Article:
Mayumi Itsuwa

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Mayumi Itsuwa
Born (1951-01-24) January 24, 1951 (age 67)
Origin Nakano, Tokyo, Japan
Genres Japanese pop, folk, kayōkyoku, pop
Occupation(s) Singer, composer, lyricist, keyboardist
Instruments Vocals

Mayumi Itsuwa (五輪 真弓, Itsuwa Mayumi) (born January 24, 1951) is a Japanese vocalist, composer, lyricist, and keyboardist who made her debut in 1972.

Her first studio album entitled Shoujo was recorded in Los Angeles, produced by Grammy Award winner John Fischbach, with distinguished musicians such as David Campbell, Carole King and Charles Larkey who was King's husband at that time. Owing to her introspective compositions, Itsuwa was often nicknamed "Japanese Carole King", along with other Japanese singer-songwriters like Yumi Matsutoya (who had worked under her birth name "Yumi Arai" during the mid-1970s) and Minako Yoshida.

Itsuwa gained moderate success on the Japanese albums chart in her early career, and received massive popularity and acclaim through the single "Koibito yo" released in 1980. The song topped Japan's Oricon chart for three consecutive weeks, and won the 22nd Japan Record Award for "Gold Prize" in the same year.[1][2] It was covered by the country's legendary singers including Hibari Misora and Noriko Awaya in later years, and became a signature song for Itsuwa. In 1981 her song "Revival" also became a very well recognized hit.

After "Koibito yo" became a hit, Itsuwa gained popularity also in non-Japanese Asian countries during the 1980s.

In Indonesia, "Kokoro No Tomo", "Amayadori" and "Rebaibaru" become the most popular songs ever released by her. In 2006, Mayumi Itsuwa and Delon Thamrin recorded an Indonesian and Japanese version of the song. This was later included on the 2006 compilation album "Duet Love Songs". Many of her songs would fall into the musical genre of torch songs because they often describe the lingering memory of past loves.



Year Album Chart positions
1972 Shoujo (少女) 6
1973 Kaze no Nai Sekai (風のない世界) 14
1974 Fuyuzareta Machi (冬ざれた街) 9
Toki wo Mitsumete (時をみつめて) 25
1975 Hontou no Koto wo Ieba (本当のことをいえば) 9
Mayumity (Utsuro na Ai) (MAYUMITY・うつろな愛) 37
1977 Etranger (えとらんぜ, Etoranze) 34
Aozora (蒼空) 50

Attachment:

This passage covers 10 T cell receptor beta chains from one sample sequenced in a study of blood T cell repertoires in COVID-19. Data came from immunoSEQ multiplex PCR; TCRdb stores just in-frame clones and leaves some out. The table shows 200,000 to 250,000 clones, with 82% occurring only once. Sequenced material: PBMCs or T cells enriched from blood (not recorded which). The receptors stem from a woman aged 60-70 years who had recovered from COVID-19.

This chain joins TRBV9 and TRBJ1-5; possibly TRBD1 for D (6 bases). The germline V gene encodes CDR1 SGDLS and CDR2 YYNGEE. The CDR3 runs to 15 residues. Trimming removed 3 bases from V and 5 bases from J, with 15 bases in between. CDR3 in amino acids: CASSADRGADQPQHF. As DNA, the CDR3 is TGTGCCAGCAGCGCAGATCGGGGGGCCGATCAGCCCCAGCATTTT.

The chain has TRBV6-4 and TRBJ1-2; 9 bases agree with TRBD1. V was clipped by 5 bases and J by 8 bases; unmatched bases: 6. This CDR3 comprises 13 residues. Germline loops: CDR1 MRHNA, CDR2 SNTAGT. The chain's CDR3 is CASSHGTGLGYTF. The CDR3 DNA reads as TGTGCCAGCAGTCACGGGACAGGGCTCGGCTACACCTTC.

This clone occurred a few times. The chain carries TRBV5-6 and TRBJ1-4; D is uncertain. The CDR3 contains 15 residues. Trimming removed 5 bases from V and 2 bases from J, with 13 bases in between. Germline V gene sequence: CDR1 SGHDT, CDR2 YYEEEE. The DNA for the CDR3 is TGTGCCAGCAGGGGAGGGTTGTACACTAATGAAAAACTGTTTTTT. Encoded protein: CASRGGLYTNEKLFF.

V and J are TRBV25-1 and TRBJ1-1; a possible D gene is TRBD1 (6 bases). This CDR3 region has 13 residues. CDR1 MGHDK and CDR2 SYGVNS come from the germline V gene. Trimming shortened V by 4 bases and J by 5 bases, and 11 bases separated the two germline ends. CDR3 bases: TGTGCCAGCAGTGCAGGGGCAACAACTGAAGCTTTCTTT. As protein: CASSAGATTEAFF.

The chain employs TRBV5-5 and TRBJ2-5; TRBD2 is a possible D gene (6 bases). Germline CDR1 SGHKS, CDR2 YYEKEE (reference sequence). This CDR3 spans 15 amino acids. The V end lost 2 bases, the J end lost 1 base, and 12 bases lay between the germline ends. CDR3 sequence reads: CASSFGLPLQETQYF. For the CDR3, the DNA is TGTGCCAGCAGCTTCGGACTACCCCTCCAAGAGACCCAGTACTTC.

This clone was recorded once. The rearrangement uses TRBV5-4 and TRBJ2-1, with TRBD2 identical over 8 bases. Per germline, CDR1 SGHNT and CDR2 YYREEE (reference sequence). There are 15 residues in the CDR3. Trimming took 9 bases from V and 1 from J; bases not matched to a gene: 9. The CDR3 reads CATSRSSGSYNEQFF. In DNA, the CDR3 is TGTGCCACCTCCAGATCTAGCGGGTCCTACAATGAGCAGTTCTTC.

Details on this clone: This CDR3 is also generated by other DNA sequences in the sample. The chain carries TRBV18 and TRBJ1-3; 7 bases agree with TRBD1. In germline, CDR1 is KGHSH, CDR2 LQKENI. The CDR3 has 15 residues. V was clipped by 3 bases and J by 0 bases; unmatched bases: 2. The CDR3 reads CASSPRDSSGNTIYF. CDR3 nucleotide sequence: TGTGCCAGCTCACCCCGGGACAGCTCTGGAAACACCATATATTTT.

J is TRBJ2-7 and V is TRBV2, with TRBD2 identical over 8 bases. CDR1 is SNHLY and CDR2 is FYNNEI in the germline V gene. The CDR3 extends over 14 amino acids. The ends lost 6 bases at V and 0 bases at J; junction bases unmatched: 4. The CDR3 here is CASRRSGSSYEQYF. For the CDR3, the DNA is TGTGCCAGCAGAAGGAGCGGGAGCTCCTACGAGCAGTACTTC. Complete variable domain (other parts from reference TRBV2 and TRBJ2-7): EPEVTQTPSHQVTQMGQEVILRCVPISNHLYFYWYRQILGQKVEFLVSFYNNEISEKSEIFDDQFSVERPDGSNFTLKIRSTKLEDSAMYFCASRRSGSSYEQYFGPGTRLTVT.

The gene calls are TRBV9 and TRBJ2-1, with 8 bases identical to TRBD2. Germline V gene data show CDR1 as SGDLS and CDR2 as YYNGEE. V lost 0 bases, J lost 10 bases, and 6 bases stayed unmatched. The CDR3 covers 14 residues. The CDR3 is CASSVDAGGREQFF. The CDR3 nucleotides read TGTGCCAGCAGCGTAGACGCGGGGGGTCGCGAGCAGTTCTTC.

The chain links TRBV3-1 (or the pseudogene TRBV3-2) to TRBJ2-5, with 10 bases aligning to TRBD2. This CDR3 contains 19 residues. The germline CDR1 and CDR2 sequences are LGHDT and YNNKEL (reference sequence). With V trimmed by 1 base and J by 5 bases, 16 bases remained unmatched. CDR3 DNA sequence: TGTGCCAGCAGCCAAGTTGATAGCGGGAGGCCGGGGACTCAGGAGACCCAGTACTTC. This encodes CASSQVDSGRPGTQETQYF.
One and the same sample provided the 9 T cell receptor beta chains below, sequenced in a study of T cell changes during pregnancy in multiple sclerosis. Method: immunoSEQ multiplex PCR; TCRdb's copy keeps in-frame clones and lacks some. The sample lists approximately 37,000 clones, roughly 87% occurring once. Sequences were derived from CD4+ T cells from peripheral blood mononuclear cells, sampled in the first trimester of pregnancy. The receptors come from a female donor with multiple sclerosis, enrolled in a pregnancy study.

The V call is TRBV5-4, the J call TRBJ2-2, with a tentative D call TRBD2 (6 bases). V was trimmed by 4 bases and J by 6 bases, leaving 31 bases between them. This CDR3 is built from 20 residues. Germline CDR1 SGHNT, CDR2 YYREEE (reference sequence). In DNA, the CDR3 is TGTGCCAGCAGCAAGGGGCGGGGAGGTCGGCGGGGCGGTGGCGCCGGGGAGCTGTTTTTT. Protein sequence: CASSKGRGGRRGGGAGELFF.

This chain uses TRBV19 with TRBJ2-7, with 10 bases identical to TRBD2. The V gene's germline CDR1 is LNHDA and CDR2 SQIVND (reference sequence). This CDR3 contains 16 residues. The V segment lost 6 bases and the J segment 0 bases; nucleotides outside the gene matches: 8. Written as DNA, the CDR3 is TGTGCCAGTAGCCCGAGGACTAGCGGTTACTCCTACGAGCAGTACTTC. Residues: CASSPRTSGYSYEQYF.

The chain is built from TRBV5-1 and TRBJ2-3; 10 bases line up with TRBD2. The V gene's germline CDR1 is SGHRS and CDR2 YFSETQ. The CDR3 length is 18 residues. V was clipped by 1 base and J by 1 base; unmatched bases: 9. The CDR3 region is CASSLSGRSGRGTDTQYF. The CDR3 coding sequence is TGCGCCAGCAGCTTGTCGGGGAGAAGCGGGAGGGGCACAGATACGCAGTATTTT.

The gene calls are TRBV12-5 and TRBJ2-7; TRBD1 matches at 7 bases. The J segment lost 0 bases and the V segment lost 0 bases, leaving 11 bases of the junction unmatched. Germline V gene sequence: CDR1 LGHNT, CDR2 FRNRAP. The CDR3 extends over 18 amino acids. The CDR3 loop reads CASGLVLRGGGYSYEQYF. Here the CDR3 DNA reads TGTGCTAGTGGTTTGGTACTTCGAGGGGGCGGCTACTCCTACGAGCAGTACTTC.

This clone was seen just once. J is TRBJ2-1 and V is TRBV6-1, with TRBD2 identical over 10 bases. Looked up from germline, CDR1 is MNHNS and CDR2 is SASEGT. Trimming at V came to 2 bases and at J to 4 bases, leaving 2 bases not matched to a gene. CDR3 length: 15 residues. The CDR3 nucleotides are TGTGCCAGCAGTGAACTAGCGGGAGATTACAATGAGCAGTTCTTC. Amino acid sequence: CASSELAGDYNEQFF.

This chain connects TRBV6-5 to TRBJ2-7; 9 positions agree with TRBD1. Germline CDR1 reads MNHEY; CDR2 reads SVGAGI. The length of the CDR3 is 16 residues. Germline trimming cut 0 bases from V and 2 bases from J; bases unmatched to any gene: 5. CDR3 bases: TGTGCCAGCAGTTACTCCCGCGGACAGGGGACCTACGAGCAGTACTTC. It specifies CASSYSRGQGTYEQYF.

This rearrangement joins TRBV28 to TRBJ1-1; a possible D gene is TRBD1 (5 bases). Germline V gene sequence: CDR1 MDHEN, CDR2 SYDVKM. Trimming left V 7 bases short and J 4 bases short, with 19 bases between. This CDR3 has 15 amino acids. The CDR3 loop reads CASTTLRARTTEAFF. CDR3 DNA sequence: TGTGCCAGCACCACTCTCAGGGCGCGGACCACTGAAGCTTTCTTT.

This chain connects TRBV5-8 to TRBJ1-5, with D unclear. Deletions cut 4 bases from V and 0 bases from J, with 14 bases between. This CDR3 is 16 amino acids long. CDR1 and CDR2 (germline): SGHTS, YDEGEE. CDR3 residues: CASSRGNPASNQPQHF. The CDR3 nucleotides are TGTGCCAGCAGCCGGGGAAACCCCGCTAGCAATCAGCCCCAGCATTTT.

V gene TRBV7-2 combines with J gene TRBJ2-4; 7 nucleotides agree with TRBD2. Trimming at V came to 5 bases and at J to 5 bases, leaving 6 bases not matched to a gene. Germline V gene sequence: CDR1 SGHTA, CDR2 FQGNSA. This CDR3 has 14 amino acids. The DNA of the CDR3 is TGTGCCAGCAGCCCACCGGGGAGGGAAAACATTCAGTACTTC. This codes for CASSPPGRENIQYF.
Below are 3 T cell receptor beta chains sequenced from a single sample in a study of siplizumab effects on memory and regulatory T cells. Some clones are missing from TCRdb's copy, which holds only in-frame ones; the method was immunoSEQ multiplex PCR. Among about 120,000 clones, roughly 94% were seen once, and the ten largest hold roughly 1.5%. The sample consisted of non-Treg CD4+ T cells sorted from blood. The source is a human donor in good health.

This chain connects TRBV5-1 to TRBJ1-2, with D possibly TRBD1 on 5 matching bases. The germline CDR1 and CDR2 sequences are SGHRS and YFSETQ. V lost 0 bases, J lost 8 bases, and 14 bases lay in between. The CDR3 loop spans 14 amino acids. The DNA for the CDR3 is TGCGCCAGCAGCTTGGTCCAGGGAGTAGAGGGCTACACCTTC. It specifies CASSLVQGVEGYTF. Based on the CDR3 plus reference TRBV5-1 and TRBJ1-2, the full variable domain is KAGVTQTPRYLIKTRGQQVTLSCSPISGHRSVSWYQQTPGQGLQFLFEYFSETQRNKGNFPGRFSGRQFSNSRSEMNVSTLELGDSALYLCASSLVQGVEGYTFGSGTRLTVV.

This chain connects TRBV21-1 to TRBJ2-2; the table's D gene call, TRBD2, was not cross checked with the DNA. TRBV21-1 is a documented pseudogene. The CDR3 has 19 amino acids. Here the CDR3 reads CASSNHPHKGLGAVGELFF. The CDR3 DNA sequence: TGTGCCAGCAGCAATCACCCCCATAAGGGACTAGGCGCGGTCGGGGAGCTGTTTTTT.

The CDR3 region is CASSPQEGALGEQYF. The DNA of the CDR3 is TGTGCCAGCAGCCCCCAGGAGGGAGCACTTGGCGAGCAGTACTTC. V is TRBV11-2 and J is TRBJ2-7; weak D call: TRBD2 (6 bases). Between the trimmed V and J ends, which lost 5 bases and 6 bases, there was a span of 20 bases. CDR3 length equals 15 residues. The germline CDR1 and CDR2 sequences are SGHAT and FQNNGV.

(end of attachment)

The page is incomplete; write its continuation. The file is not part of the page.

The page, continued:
1978 Itsuwa Mayumi (五輪真弓) 9
Nokoribi (残り火) 17
1979 Kiro (岐路) 17
1980 Koibito yo (恋人よ) 1
1981 Shunshu (春愁) 9
Collection (cassette only, compilation) 17
Marionette 5
1982 Collection '82 (compilation) 64
Shiosai (潮騒) 6
1983 Live '83 32
Mado () 15
1984 Atsui Sayonara (熱いさよなら) 15
1985 Best (compilation, cassette only) 33
Kaze no Uta (風の詩) 31
1986 Best Collection (compilation, compact disc only) 64
Toki no Nagare ni (時の流れに) 12
Best Selection (compilation, cassette only) 36
1987 Wind and Roses 31
Singles (compilation) 67
1988 Nostalgie 29
1989 New Best Selection (compilation) 64
1990 Na mo Naki Michi (名もなき道) 47
1991 Anniversary Eve 82
1992 The Memorial Album 70
1993 Anthology Vol. 1 (compilation)
Anthology Vol. 2 (compilation)
1994 Personal
1996 21st Century (21世紀)
Now And Forever (compilation)
2002 Mayumi Classics (compilation)
2003 Time to Sing
Blue Anthology (compilation)
2006 Mayumi the Best: Kokoro no Tomo (compilation)
2007 Welcome 6
2009 Golden Best Deluxe Mayumi Itsuwa Complete Single Collection (GOLDEN☆BEST deluxe 五輪真弓 コンプリート・シングルコレクション)
2013 Mayumi Itsuwa 40th Anniversary Best Album "Lovers and Friends" (五輪真弓40周年記念ベストアルバム「Lovers & Friends」) 5
2015 Mayumi Itsuwa Best Encore (五輪真弓BEST ENCORE)
2016 Mayumi Itsuwa Live: Kokoro no Tomo AFTER DECADES (五輪真弓ライブ~心の友~AFTER DECADES)


  1. ^ "List of number-one hits on the Japanese Oricon Weekly Singles Chart". Archived from the original on 2008-12-26. Retrieved 2008-12-28. 
  2. ^ "History of the Japan Record Awards - List of the 22nd Award Winners" (in Japanese). Archived from Japan Composer's Association the original Check |url= value (help) on 2012-02-13. Retrieved 2008-12-28. 
  3. ^ "List of the Oricon Top 100 Charting Albums by Mayumi Itsuwa". Archived from Yamachan Land (Japan's charts archives) - Albums Chart Daijiten - the original Check |url= value (help) on 2007-11-11. Retrieved 2008-12-13.